As childhood obesity rates rise, so do rates of type 2 diabetes in children. Coupled with the rise in type 1 diabetes in adults, it is becoming increasingly difficult to differentiate the two diseases without resorting to a slow, expensive lab test that takes days to check for antibodies unique to type 1. Now using nanotechnology on a microchip, researchers in the US have developed an inexpensive, rapid portable test that performs to lab standard.
Writing in Nature Medicine, researchers from Stanford University School of Medicine, CA, describe how the new handheld microchip test shows not only high sensitivity and specificity for the diagnosis of type 1 diabetes, but also potential to discover previously unknown biomarkers of the disease.
The researchers validated the microchip test using blood samples from newly diagnosed diabetes patients and people without diabetes. Both groups underwent the new test and the old lab-based test.
The team says the inexpensive portable test could not only improve patient care, but also help researchers better understand type 1 diabetes.
There are two main forms of diabetes mellitus – type 1 and type 2 – and while both are characterized by high blood-sugar levels, they have different causes and need different treatments.
Type 1 diabetes occurs when the immune system attacks the insulin-producing cells of the pancreas, effectively destroying the body’s ability to make the hormone that keeps blood sugar in check.
The two forms can be distinguished by testing for the presence of the “auto-antibodies” that destroy the pancreatic cells – these will only be present in people with type 1 diabetes.
There was a time when children developed diabetes symptoms you could be fairly sure they had type 1 diabetes, and when middle-aged, overweight adults developed them, it was highly likely to be type 2.
The distinction was so sharp, lab confirmation was most often considered unnecessary, plus it was often avoided because the method was difficult and expensive.
But now, as childhood obesity rises, more children are developing type 2 diabetes, and for reasons that are unclear, more adults are developing type 1 diabetes, increasing the overlap between these previously distinct populations.
This has led to an increasing need for a more rapid, inexpensive way to differentiate the two diseases.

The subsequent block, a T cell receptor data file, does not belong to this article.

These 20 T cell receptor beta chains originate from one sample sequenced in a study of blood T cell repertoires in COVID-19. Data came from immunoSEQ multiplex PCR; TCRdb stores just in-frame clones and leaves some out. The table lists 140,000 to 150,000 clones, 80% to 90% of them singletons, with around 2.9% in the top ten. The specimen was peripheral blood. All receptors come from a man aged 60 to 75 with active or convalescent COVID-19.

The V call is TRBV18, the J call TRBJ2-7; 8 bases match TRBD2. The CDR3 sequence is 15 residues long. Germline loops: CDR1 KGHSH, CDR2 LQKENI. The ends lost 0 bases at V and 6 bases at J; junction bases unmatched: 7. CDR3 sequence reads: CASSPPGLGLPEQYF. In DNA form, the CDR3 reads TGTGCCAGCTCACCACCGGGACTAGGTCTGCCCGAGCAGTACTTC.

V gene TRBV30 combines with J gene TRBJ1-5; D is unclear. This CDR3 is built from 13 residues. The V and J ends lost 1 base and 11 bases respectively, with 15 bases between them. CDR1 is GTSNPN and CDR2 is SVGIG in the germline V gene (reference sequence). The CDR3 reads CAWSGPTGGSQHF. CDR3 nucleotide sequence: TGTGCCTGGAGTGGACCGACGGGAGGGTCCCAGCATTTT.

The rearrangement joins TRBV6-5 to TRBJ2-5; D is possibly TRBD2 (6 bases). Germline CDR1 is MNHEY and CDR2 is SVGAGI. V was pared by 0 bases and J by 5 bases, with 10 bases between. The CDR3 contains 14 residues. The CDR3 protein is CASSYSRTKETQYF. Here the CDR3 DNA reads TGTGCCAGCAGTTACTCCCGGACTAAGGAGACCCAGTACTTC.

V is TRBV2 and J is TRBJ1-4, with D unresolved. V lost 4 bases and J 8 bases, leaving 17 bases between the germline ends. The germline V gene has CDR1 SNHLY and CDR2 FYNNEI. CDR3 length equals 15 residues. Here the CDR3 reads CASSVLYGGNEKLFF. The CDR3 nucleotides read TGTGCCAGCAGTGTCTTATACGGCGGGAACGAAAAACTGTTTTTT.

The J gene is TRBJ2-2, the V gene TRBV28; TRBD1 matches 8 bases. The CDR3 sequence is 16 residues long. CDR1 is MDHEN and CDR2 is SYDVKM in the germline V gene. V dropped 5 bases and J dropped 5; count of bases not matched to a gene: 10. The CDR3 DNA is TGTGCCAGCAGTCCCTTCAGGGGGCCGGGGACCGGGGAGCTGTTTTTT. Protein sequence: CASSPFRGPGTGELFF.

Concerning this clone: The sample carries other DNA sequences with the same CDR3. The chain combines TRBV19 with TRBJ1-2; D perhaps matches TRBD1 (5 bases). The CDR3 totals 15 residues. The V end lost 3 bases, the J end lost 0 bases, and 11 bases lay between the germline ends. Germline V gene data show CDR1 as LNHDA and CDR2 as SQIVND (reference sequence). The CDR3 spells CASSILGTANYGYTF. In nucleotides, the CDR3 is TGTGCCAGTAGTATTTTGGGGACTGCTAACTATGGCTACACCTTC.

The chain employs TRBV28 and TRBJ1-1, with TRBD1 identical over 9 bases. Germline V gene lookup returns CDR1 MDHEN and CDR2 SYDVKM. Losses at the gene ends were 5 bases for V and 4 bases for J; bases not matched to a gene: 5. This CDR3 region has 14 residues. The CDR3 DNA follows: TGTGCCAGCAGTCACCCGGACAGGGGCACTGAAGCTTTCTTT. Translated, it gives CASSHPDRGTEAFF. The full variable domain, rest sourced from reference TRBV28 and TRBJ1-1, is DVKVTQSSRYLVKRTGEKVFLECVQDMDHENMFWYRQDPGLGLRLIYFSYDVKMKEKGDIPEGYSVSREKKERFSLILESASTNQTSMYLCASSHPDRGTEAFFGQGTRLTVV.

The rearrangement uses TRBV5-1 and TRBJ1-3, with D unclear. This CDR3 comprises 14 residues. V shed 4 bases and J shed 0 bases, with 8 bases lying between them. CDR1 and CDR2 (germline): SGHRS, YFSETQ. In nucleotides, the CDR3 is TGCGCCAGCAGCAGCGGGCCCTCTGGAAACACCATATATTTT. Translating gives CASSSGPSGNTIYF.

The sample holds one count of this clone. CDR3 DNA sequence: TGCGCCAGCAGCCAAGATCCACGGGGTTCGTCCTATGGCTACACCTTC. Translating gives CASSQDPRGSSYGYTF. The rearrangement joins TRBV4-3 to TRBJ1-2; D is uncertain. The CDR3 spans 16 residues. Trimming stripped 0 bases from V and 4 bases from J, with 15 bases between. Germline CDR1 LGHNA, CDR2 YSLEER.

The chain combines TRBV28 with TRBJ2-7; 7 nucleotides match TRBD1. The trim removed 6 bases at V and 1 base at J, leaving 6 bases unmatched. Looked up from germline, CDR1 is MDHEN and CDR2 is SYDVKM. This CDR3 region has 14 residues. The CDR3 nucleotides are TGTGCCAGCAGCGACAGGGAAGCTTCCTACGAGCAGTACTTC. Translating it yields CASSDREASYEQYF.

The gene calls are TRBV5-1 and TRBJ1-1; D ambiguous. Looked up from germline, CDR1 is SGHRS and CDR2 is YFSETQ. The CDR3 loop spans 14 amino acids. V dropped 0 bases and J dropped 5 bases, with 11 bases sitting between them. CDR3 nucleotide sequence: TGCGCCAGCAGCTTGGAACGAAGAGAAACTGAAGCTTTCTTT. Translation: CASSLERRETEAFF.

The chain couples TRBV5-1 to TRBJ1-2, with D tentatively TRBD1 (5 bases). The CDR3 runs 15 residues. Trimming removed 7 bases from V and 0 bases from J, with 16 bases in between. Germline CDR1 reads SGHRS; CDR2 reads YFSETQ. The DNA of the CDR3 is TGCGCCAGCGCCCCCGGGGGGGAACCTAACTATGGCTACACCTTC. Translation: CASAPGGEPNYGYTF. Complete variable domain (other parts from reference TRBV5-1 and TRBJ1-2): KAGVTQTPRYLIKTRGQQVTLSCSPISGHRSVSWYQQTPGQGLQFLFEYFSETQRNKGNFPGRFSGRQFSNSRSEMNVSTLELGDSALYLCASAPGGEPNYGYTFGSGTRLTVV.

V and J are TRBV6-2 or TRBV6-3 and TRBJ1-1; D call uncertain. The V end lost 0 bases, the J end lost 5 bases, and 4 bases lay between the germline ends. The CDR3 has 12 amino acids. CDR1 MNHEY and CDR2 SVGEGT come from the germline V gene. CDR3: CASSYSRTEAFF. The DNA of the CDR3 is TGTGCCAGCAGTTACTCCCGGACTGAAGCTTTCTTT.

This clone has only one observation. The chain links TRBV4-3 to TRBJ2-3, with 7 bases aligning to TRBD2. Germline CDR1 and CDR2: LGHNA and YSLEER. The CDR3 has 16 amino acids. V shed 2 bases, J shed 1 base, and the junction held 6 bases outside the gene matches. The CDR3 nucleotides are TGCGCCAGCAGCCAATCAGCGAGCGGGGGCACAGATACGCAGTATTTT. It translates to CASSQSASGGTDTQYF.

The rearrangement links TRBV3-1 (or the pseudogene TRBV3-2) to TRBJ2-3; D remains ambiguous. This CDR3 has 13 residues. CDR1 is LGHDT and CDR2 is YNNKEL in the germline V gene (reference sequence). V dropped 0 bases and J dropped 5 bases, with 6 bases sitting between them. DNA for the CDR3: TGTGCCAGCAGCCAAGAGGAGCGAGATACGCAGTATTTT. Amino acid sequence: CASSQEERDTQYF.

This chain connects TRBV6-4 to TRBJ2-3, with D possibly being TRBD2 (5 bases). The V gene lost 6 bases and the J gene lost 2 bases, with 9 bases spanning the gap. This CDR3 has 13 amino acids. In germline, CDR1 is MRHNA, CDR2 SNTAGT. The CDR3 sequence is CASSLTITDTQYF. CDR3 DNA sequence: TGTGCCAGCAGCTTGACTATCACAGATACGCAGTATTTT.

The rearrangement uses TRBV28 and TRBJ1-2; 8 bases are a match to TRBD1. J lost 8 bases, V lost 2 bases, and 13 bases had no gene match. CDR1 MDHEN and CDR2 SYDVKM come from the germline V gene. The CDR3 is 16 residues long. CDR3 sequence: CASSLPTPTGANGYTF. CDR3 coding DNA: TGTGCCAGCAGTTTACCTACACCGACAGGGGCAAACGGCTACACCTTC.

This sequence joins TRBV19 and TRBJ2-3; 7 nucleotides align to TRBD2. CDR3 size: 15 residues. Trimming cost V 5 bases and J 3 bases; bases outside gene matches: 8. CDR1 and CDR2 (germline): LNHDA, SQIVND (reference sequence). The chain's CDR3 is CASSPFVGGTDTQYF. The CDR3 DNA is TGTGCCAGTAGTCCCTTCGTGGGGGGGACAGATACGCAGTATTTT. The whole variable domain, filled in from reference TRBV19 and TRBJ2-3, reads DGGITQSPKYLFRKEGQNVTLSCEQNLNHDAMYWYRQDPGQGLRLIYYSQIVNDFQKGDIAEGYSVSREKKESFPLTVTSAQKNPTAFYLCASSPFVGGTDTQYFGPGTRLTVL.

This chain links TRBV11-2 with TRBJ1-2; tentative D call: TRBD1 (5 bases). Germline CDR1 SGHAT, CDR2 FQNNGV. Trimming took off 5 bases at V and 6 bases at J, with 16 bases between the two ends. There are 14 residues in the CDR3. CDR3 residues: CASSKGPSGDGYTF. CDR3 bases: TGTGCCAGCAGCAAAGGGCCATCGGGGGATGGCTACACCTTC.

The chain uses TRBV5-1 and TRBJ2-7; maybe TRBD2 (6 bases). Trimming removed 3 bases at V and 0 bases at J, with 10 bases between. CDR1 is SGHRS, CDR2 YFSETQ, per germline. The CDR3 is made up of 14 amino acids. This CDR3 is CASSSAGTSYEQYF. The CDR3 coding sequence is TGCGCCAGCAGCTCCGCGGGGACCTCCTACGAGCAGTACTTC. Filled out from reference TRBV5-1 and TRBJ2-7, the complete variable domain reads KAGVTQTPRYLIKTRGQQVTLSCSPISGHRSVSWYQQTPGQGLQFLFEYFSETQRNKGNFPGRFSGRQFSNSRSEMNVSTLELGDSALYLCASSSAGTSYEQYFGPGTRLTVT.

There is also a growing need for earlier diagnosis, as increasing evidence shows that early, aggressive treatment improves the outlook for patients with type 1 diabetes. Researchers believe if people with type 1 diabetes can be identified early enough, there is a good chance of stopping the immune system attacking the pancreas and preserving some capacity for insulin production.
The current radioimmunoassay lab method of diagnosing type 1 diabetes uses radioactive materials to detect the auto-antibodies and takes several days. Highly-trained staff are needed to carry out the test, which costs several hundred dollars per patient.
In contrast, the new microchip test uses no radioactivity, produces results in minutes, and requires minimal training to use it. As for cost, the researchers estimate each chip will cost around $20 to make, and can be used for at least 15 tests.
The new test also only needs a small amount of blood, as can be drawn from a prick of the finger, whereas the lab-based test needs a lab-based draw of blood.
The new test uses a “plasmonic gold chip for near-infrared fluorescence-enhanced detection” of the antibodies. The glass plates that form the base of the microchip are coated with an array of tiny, nanoparticle-sized gold islands. These islands amplify the fluorescent signal to allow detection of the auto-antibodies.
Senior author Brian Feldman, assistant professor of pediatric endocrinology at the School of Medicine, says:
“With the new test, not only do we anticipate being able to diagnose diabetes more efficiently and more broadly, we will also understand diabetes better – both the natural history and how new therapies impact the body.”
He and his colleagues anticipate that the test has the potential to identify people at risk of developing type 1 diabetes, such as relatives of already diagnosed patients.
The test could be used to find auto-antibodies in at-risk people before they develop symptoms.
And also, because of its low cost, there is scope to explore its use for large-scale screening of the auto-antibodies in the general population, as Prof. Feldman explains:
“The auto-antibodies truly are a crystal ball. Even if you don’t have diabetes yet, if you have one auto-antibody linked to diabetes in your blood, you are at significant risk; with multiple auto-antibodies, it’s more than 90% risk.”
“There is great potential to capture people before they develop the disease, and prevent diabetes or prevent its complications by starting therapy early,” he adds, “But the old test was prohibitive for that type of thinking because it was so costly and time-consuming.”
The team has filed a patent application for the new test, and is in the process of launching a start-up company to get the test approved by the Food and Drug Administration and bring it to market, both in the US and globally.
Meanwhile, Medical News Today recently learned how researchers from the University of Cincinnati managed to reverse type 1 diabetes in mice. The treatment they used boosted the receptor TLR4 to repair a fault in immune cells. The receptor is also present in humans – with some differences – so more studies are needed to see if the treatment works in humans.